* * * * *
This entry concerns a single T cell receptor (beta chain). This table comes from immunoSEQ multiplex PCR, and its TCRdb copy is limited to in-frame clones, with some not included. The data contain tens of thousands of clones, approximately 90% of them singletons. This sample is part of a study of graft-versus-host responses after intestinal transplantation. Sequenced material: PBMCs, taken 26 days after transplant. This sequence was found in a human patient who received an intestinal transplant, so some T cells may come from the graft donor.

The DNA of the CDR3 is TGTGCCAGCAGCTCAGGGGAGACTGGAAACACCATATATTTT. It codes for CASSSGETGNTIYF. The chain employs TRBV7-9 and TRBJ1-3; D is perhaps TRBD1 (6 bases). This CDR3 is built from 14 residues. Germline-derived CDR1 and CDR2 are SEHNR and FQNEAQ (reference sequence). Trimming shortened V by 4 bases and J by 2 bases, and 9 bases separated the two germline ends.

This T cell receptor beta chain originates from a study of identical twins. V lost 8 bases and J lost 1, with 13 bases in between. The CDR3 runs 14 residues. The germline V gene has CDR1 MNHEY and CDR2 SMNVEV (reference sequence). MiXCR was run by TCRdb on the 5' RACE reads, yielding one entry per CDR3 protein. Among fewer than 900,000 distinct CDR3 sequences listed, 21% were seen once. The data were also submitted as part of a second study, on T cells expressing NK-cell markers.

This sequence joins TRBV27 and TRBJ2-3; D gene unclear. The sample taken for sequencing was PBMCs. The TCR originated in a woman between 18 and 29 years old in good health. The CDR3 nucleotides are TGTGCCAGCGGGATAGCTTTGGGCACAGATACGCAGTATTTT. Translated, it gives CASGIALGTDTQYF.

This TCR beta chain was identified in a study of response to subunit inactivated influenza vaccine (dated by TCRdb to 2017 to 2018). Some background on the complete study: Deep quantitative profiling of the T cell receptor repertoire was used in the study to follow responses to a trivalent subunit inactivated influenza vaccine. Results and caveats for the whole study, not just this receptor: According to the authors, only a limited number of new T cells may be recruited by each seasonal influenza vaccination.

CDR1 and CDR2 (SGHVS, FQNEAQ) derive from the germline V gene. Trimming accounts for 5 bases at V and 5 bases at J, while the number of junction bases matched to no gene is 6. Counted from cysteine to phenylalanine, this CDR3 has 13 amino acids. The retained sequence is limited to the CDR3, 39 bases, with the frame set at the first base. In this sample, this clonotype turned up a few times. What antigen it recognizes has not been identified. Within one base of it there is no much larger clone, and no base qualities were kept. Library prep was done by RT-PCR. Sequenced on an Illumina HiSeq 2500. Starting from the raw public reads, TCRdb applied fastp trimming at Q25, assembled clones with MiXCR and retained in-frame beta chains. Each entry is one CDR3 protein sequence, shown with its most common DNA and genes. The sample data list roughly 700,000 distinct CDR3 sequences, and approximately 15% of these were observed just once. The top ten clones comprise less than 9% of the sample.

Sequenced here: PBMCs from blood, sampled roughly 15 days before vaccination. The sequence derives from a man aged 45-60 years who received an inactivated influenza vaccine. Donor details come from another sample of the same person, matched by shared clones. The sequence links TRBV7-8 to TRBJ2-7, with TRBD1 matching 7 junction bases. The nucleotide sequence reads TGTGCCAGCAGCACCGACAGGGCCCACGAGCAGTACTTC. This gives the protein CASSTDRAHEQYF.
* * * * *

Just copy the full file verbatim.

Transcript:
This entry concerns a single T cell receptor (beta chain). This table comes from immunoSEQ multiplex PCR, and its TCRdb copy is limited to in-frame clones, with some not included. The data contain tens of thousands of clones, approximately 90% of them singletons. This sample is part of a study of graft-versus-host responses after intestinal transplantation. Sequenced material: PBMCs, taken 26 days after transplant. This sequence was found in a human patient who received an intestinal transplant, so some T cells may come from the graft donor.

The DNA of the CDR3 is TGTGCCAGCAGCTCAGGGGAGACTGGAAACACCATATATTTT. It codes for CASSSGETGNTIYF. The chain employs TRBV7-9 and TRBJ1-3; D is perhaps TRBD1 (6 bases). This CDR3 is built from 14 residues. Germline-derived CDR1 and CDR2 are SEHNR and FQNEAQ (reference sequence). Trimming shortened V by 4 bases and J by 2 bases, and 9 bases separated the two germline ends.

This T cell receptor beta chain originates from a study of identical twins. V lost 8 bases and J lost 1, with 13 bases in between. The CDR3 runs 14 residues. The germline V gene has CDR1 MNHEY and CDR2 SMNVEV (reference sequence). MiXCR was run by TCRdb on the 5' RACE reads, yielding one entry per CDR3 protein. Among fewer than 900,000 distinct CDR3 sequences listed, 21% were seen once. The data were also submitted as part of a second study, on T cells expressing NK-cell markers.

This sequence joins TRBV27 and TRBJ2-3; D gene unclear. The sample taken for sequencing was PBMCs. The TCR originated in a woman between 18 and 29 years old in good health. The CDR3 nucleotides are TGTGCCAGCGGGATAGCTTTGGGCACAGATACGCAGTATTTT. Translated, it gives CASGIALGTDTQYF.

This TCR beta chain was identified in a study of response to subunit inactivated influenza vaccine (dated by TCRdb to 2017 to 2018). Some background on the complete study: Deep quantitative profiling of the T cell receptor repertoire was used in the study to follow responses to a trivalent subunit inactivated influenza vaccine. Results and caveats for the whole study, not just this receptor: According to the authors, only a limited number of new T cells may be recruited by each seasonal influenza vaccination.

CDR1 and CDR2 (SGHVS, FQNEAQ) derive from the germline V gene. Trimming accounts for 5 bases at V and 5 bases at J, while the number of junction bases matched to no gene is 6. Counted from cysteine to phenylalanine, this CDR3 has 13 amino acids. The retained sequence is limited to the CDR3, 39 bases, with the frame set at the first base. In this sample, this clonotype turned up a few times. What antigen it recognizes has not been identified. Within one base of it there is no much larger clone, and no base qualities were kept. Library prep was done by RT-PCR. Sequenced on an Illumina HiSeq 2500. Starting from the raw public reads, TCRdb applied fastp trimming at Q25, assembled clones with MiXCR and retained in-frame beta chains. Each entry is one CDR3 protein sequence, shown with its most common DNA and genes. The sample data list roughly 700,000 distinct CDR3 sequences, and approximately 15% of these were observed just once. The top ten clones comprise less than 9% of the sample.

Sequenced here: PBMCs from blood, sampled roughly 15 days before vaccination. The sequence derives from a man aged 45-60 years who received an inactivated influenza vaccine. Donor details come from another sample of the same person, matched by shared clones. The sequence links TRBV7-8 to TRBJ2-7, with TRBD1 matching 7 junction bases. The nucleotide sequence reads TGTGCCAGCAGCACCGACAGGGCCCACGAGCAGTACTTC. This gives the protein CASSTDRAHEQYF.